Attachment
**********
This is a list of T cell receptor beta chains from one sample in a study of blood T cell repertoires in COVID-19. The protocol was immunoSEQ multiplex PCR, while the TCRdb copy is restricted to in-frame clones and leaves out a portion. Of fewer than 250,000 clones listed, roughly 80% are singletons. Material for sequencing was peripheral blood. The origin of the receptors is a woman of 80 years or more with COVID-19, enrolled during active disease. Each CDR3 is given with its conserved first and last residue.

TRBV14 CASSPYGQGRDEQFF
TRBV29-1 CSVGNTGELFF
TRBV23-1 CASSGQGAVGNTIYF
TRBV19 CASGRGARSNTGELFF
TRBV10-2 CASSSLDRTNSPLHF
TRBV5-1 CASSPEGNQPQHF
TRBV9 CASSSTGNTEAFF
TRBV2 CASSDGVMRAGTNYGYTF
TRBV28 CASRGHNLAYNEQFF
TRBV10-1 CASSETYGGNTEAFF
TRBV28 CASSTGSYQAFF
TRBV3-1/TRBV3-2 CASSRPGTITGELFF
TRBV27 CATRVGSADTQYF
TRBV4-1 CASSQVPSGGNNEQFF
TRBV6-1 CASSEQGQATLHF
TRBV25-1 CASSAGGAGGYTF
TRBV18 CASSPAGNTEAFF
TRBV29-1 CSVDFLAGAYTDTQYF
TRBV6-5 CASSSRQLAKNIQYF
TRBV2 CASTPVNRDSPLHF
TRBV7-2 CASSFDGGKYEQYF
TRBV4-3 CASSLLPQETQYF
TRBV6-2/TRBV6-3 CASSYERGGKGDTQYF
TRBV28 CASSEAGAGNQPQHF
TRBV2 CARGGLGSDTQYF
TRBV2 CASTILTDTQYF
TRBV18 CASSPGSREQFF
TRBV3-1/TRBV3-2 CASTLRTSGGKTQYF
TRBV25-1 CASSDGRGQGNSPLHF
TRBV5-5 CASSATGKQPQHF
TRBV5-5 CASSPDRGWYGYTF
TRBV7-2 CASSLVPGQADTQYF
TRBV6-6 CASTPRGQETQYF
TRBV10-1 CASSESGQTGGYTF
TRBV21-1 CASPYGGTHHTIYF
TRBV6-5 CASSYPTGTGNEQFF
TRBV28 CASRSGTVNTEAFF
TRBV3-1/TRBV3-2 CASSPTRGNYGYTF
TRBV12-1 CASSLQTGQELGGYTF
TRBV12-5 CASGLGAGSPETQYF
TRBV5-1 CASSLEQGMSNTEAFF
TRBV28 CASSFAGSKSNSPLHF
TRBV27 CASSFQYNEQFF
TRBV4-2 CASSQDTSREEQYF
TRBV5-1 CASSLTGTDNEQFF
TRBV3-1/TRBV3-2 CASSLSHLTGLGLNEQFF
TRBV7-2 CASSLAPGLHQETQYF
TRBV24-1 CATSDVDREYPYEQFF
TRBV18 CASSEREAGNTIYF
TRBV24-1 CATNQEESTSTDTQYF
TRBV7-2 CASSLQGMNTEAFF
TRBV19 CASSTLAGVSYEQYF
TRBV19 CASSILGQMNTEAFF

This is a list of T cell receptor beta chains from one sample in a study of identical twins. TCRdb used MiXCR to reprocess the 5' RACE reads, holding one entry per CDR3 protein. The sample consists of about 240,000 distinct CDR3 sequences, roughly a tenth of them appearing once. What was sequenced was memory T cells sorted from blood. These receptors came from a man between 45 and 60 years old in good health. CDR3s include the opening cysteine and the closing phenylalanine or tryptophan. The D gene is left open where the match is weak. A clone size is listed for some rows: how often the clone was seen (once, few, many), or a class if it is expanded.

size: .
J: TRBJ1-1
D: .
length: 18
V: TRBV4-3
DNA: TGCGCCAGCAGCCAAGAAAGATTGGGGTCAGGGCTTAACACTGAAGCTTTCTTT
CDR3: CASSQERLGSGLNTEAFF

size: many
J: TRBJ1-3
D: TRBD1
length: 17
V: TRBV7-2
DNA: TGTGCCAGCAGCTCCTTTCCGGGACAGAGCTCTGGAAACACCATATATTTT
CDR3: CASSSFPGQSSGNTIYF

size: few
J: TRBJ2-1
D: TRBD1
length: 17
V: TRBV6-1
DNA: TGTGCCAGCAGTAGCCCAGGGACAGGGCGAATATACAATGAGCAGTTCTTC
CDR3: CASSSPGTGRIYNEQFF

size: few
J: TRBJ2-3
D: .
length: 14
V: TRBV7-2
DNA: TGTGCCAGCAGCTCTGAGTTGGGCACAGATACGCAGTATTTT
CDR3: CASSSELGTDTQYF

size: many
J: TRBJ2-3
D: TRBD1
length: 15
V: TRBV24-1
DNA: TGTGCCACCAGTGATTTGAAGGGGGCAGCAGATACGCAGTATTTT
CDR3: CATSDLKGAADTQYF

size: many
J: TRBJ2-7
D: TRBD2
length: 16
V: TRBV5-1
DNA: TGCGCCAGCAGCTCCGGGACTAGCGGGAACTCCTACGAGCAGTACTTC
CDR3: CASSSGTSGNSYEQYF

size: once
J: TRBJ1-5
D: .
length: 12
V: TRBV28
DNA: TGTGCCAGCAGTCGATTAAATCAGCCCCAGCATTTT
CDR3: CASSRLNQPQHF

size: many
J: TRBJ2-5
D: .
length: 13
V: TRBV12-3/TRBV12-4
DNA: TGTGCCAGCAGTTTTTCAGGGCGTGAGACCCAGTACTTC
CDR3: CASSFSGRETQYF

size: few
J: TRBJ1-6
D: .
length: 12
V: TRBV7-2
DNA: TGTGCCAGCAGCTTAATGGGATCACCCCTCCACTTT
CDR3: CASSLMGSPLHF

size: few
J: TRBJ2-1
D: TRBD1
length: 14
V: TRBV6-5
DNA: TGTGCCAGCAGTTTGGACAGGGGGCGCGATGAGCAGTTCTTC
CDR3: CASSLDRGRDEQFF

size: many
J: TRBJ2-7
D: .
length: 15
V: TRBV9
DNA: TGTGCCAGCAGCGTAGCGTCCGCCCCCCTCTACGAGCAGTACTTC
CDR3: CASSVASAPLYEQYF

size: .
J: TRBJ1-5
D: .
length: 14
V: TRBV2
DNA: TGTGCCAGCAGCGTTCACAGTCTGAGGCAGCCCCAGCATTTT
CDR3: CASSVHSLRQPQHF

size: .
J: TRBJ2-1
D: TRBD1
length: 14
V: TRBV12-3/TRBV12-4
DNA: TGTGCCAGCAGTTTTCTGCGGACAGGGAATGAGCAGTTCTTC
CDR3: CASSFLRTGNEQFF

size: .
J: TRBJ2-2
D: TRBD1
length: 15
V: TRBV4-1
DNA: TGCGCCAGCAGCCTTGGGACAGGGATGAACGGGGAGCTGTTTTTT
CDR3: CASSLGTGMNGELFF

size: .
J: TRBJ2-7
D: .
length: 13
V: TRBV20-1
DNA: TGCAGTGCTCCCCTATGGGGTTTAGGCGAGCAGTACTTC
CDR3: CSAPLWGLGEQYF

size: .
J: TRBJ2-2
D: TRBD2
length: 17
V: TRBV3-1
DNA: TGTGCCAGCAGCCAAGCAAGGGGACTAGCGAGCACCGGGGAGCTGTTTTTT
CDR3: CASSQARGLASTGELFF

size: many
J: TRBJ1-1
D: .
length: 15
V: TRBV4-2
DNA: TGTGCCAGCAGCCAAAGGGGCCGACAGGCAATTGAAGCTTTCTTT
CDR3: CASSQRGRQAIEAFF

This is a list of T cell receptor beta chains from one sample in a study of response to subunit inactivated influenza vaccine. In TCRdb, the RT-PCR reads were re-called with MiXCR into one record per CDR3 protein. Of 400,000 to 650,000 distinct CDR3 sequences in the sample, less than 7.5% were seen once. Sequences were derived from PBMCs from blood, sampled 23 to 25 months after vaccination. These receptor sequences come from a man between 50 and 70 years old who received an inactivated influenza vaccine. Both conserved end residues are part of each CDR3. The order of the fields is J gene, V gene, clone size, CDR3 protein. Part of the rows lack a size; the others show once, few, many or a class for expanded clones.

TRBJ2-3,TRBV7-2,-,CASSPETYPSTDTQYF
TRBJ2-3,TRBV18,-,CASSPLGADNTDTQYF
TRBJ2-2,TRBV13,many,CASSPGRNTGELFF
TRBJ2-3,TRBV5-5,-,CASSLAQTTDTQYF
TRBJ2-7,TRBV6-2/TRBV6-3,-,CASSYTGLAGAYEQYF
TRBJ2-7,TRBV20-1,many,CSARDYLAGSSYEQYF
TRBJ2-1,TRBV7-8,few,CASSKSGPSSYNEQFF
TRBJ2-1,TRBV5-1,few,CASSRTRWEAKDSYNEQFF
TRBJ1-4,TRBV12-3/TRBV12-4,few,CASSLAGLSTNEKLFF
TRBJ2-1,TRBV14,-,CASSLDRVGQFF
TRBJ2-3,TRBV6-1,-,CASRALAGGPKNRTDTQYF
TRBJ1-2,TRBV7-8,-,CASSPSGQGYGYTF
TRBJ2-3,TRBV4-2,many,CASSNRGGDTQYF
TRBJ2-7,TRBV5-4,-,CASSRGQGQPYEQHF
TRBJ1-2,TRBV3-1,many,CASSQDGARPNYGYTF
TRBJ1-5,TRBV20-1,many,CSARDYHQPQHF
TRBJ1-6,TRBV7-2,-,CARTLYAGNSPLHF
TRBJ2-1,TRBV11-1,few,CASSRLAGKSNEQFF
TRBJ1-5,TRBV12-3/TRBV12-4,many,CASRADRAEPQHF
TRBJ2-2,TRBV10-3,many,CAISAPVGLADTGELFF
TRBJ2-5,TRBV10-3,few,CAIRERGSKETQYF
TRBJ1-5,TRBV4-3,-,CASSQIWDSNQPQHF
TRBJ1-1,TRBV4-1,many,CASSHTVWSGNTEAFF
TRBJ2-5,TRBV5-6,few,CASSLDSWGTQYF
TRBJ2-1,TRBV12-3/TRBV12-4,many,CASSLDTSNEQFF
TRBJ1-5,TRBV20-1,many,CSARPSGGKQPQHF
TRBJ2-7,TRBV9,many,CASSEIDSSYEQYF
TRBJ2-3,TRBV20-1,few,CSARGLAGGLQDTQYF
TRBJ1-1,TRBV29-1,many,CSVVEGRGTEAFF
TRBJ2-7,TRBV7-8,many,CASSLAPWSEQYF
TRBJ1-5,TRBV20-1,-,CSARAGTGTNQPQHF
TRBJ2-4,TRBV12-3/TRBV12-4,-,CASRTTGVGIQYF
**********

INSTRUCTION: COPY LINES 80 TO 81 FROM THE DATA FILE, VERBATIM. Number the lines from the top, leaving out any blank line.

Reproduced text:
length: 14
V: TRBV7-2